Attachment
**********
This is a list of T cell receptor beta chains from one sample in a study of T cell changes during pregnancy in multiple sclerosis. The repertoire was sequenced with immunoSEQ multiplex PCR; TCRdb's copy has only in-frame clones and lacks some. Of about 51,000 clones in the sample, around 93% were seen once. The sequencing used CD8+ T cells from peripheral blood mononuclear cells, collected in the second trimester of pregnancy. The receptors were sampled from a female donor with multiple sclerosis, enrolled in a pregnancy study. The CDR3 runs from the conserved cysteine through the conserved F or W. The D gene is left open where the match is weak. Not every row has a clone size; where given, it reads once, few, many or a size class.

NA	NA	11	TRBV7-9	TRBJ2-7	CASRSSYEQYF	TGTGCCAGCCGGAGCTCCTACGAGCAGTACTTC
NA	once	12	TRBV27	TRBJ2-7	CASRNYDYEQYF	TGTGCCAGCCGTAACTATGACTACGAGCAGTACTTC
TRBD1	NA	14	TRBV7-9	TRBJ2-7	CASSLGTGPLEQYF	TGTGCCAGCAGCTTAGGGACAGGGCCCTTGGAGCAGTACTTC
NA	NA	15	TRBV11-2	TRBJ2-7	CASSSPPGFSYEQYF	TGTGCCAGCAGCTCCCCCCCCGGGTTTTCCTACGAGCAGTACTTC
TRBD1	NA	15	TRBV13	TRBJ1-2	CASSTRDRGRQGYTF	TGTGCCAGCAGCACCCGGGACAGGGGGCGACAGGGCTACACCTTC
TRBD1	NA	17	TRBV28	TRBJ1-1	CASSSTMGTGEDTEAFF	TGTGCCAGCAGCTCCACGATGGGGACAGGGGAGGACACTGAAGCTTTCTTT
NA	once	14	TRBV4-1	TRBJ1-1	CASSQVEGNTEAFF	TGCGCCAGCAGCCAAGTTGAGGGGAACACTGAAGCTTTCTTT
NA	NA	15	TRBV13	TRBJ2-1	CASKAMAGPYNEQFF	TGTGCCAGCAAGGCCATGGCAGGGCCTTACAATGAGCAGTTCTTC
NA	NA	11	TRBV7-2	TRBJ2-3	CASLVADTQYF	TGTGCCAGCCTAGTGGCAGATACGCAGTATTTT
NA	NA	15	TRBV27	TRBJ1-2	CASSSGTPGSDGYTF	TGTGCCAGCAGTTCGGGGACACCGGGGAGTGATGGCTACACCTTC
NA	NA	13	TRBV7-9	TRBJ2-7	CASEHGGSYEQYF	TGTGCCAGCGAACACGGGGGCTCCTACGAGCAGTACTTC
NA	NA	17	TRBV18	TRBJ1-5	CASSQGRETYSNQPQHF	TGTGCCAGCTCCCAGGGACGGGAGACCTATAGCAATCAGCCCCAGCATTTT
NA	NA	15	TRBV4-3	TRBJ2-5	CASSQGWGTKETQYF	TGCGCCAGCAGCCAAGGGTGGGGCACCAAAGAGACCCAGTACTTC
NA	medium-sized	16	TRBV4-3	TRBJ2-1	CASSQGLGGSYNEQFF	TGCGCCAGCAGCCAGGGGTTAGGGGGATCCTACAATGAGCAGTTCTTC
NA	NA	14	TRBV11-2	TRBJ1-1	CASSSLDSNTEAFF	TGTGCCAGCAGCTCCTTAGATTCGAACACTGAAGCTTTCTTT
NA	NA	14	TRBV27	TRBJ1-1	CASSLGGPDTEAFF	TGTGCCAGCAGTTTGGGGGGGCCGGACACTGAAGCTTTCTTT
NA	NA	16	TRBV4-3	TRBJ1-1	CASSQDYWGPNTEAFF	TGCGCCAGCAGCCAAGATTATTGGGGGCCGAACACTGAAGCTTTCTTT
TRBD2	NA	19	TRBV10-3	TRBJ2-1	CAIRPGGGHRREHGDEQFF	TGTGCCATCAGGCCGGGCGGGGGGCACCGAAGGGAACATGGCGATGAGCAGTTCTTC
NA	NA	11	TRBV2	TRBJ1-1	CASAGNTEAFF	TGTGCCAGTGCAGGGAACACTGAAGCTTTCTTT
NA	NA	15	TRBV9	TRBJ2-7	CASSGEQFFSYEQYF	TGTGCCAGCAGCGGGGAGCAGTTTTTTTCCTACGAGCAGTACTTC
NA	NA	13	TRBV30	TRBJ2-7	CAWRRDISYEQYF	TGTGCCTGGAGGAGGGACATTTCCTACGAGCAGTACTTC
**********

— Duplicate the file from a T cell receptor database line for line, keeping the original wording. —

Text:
This is a list of T cell receptor beta chains from one sample in a study of T cell changes during pregnancy in multiple sclerosis. The repertoire was sequenced with immunoSEQ multiplex PCR; TCRdb's copy has only in-frame clones and lacks some. Of about 51,000 clones in the sample, around 93% were seen once. The sequencing used CD8+ T cells from peripheral blood mononuclear cells, collected in the second trimester of pregnancy. The receptors were sampled from a female donor with multiple sclerosis, enrolled in a pregnancy study. The CDR3 runs from the conserved cysteine through the conserved F or W. The D gene is left open where the match is weak. Not every row has a clone size; where given, it reads once, few, many or a size class.

NA	NA	11	TRBV7-9	TRBJ2-7	CASRSSYEQYF	TGTGCCAGCCGGAGCTCCTACGAGCAGTACTTC
NA	once	12	TRBV27	TRBJ2-7	CASRNYDYEQYF	TGTGCCAGCCGTAACTATGACTACGAGCAGTACTTC
TRBD1	NA	14	TRBV7-9	TRBJ2-7	CASSLGTGPLEQYF	TGTGCCAGCAGCTTAGGGACAGGGCCCTTGGAGCAGTACTTC
NA	NA	15	TRBV11-2	TRBJ2-7	CASSSPPGFSYEQYF	TGTGCCAGCAGCTCCCCCCCCGGGTTTTCCTACGAGCAGTACTTC
TRBD1	NA	15	TRBV13	TRBJ1-2	CASSTRDRGRQGYTF	TGTGCCAGCAGCACCCGGGACAGGGGGCGACAGGGCTACACCTTC
TRBD1	NA	17	TRBV28	TRBJ1-1	CASSSTMGTGEDTEAFF	TGTGCCAGCAGCTCCACGATGGGGACAGGGGAGGACACTGAAGCTTTCTTT
NA	once	14	TRBV4-1	TRBJ1-1	CASSQVEGNTEAFF	TGCGCCAGCAGCCAAGTTGAGGGGAACACTGAAGCTTTCTTT
NA	NA	15	TRBV13	TRBJ2-1	CASKAMAGPYNEQFF	TGTGCCAGCAAGGCCATGGCAGGGCCTTACAATGAGCAGTTCTTC
NA	NA	11	TRBV7-2	TRBJ2-3	CASLVADTQYF	TGTGCCAGCCTAGTGGCAGATACGCAGTATTTT
NA	NA	15	TRBV27	TRBJ1-2	CASSSGTPGSDGYTF	TGTGCCAGCAGTTCGGGGACACCGGGGAGTGATGGCTACACCTTC
NA	NA	13	TRBV7-9	TRBJ2-7	CASEHGGSYEQYF	TGTGCCAGCGAACACGGGGGCTCCTACGAGCAGTACTTC
NA	NA	17	TRBV18	TRBJ1-5	CASSQGRETYSNQPQHF	TGTGCCAGCTCCCAGGGACGGGAGACCTATAGCAATCAGCCCCAGCATTTT
NA	NA	15	TRBV4-3	TRBJ2-5	CASSQGWGTKETQYF	TGCGCCAGCAGCCAAGGGTGGGGCACCAAAGAGACCCAGTACTTC
NA	medium-sized	16	TRBV4-3	TRBJ2-1	CASSQGLGGSYNEQFF	TGCGCCAGCAGCCAGGGGTTAGGGGGATCCTACAATGAGCAGTTCTTC
NA	NA	14	TRBV11-2	TRBJ1-1	CASSSLDSNTEAFF	TGTGCCAGCAGCTCCTTAGATTCGAACACTGAAGCTTTCTTT
NA	NA	14	TRBV27	TRBJ1-1	CASSLGGPDTEAFF	TGTGCCAGCAGTTTGGGGGGGCCGGACACTGAAGCTTTCTTT
NA	NA	16	TRBV4-3	TRBJ1-1	CASSQDYWGPNTEAFF	TGCGCCAGCAGCCAAGATTATTGGGGGCCGAACACTGAAGCTTTCTTT
TRBD2	NA	19	TRBV10-3	TRBJ2-1	CAIRPGGGHRREHGDEQFF	TGTGCCATCAGGCCGGGCGGGGGGCACCGAAGGGAACATGGCGATGAGCAGTTCTTC
NA	NA	11	TRBV2	TRBJ1-1	CASAGNTEAFF	TGTGCCAGTGCAGGGAACACTGAAGCTTTCTTT
NA	NA	15	TRBV9	TRBJ2-7	CASSGEQFFSYEQYF	TGTGCCAGCAGCGGGGAGCAGTTTTTTTCCTACGAGCAGTACTTC
NA	NA	13	TRBV30	TRBJ2-7	CAWRRDISYEQYF	TGTGCCTGGAGGAGGGACATTTCCTACGAGCAGTACTTC